California could be headed for very different recall than the last one


WASHINGTON — We are now exactly one month away from the deadline for supporters to submit the nearly 1.5 million valid signatures to begin the process of recalling California Gov. Gavin Newsom — and holding a referendum on the state’s progressive governance. (Supporters say they already have that number, but the signatures still have to be verified first.)

But there is one significant difference between this likely recall and the one that took down Democratic Gov. Gray Davis (and installed Republican Arnold Schwarzenegger) in 2003: California is so much more blue — and non-white — than it was two decades ago.

Just look at these numbers:

In the 2000 presidential election, Al Gore defeated George W. Bush in California by more than 10 points, 53 percent to 42 percent.

In 2020? Joe Biden beat Donald Trump in California by almost 30 points (!!!), 63 percent to 34 percent.

In his gubernatorial victory in 2002, Gray Davis won by just 5 points, 47 percent to 42 percent.

But Gavin Newsom’s win in 2018? He defeated his GOP opponent by 24 points, 62 percent to 38 percent.

Ultimately, Gray Davis got recalled in 2003 by a 55 percent-to-45 percent margin — with that 55 percent not too far off from the 53 percent of California voters who did not vote for him the year before.

But if Newsom is going to recalled, it’s going to take a lot more than the 38 percent of California voters who didn’t vote for him in 2018 — recall supporters will need to overperform that by at least 12 points to get a majority in recalling the governor.

It’s one thing for recall supporters to get 1.5 million signatures in a state of nearly 40 million residents.

It’s another for Democrats to lose a state that the party has been winning by 20 to 30 points.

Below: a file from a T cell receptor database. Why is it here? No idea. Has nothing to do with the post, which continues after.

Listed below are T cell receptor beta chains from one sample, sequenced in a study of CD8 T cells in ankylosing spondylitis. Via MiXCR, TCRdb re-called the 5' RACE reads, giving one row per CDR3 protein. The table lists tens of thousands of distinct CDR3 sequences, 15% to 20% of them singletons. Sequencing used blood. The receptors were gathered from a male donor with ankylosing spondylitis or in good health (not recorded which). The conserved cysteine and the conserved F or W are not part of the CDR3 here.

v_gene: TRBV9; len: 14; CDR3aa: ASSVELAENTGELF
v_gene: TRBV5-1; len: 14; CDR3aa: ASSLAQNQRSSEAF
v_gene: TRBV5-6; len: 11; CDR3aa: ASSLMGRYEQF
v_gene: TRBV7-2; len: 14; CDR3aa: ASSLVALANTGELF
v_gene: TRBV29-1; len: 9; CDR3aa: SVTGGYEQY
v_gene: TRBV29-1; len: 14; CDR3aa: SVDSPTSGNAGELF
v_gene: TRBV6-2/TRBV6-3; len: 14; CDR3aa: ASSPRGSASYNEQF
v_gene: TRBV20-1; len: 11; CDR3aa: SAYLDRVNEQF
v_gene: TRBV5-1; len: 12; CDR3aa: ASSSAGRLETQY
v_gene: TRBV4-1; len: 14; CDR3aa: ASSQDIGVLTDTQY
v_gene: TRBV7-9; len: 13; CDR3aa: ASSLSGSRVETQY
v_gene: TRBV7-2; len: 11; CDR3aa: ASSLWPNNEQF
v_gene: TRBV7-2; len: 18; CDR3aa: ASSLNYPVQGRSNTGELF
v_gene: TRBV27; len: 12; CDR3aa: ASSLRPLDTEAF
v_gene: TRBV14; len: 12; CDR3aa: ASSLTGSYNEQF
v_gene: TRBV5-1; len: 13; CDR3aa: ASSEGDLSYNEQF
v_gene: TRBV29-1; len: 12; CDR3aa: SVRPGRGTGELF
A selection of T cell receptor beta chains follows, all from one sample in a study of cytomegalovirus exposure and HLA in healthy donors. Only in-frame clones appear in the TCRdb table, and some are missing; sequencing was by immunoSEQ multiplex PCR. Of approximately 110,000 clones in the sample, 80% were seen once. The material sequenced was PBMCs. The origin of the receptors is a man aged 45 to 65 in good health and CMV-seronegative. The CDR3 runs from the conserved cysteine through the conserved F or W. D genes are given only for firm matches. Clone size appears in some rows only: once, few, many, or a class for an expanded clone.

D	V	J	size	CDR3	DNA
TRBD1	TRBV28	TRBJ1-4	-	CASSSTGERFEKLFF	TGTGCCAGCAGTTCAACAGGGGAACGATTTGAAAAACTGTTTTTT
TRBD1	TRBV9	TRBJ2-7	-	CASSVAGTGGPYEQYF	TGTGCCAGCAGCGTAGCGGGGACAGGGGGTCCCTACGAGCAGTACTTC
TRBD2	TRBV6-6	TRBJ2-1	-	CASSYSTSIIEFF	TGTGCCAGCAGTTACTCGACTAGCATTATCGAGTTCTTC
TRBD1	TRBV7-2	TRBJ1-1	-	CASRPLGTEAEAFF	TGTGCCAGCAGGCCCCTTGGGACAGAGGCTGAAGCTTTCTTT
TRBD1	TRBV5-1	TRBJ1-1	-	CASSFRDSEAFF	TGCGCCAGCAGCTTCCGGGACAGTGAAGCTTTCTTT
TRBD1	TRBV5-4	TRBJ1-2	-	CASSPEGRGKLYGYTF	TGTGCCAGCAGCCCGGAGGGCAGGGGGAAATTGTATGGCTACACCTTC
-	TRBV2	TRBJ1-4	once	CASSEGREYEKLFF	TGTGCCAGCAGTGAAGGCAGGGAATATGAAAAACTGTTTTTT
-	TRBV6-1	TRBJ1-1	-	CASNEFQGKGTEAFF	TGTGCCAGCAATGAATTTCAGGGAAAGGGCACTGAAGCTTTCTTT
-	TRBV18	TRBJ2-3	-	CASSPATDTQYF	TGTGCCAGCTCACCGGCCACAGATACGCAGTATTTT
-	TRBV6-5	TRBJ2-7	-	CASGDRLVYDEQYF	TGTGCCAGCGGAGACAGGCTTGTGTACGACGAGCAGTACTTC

Democratic governance is on the line, too

But the recall effort is about more than changing electoral margins and demographics.

It’s about the future of Democratic and progressive governance.

The state of Jerry Brown and Gavin Newsom, of course, is also the state of Nancy Pelosi and Kamala Harris.

And while recall supporters say their biggest beef with Newsom is his handling of the pandemic, so much more — taxes, housing, transportation, even how San Francisco is naming its schools — appears to be on the line.

So there’s maybe a bigger story going on California than whether or not Gavin Newsom can survive a recall election.

It’s whether Democrats can govern in a state where they have most (if not all) of the political power.

Highlights of VP Harris’ “Today” interview

Speaking of Kamala Harris, here were some of the highlights of her interview on “Today” this morning:

On vaccines: “We have a vaccine now, and that is great. But we need to get it in the arms of all Americans. And as the president said last night, we expect that that will be done in terms of having the available supply by the end of July.”

On reopening schools: “So our goal is that, as many K-8 schools as possible will reopen within the first 100 days. Our goal is that it will be five days a week. And so we have to work to achieve that goal.”

On the Covid-19 relief legislation: “A big problem requires a big solution.”

On whether Trump should be criminally charged: “I haven’t reviewed the case through the lens of being a prosecutor. I’m reviewing the case of COVID in America through the lens of being the vice president of America.”

Tweet of the day

Data Download: The numbers you need to know today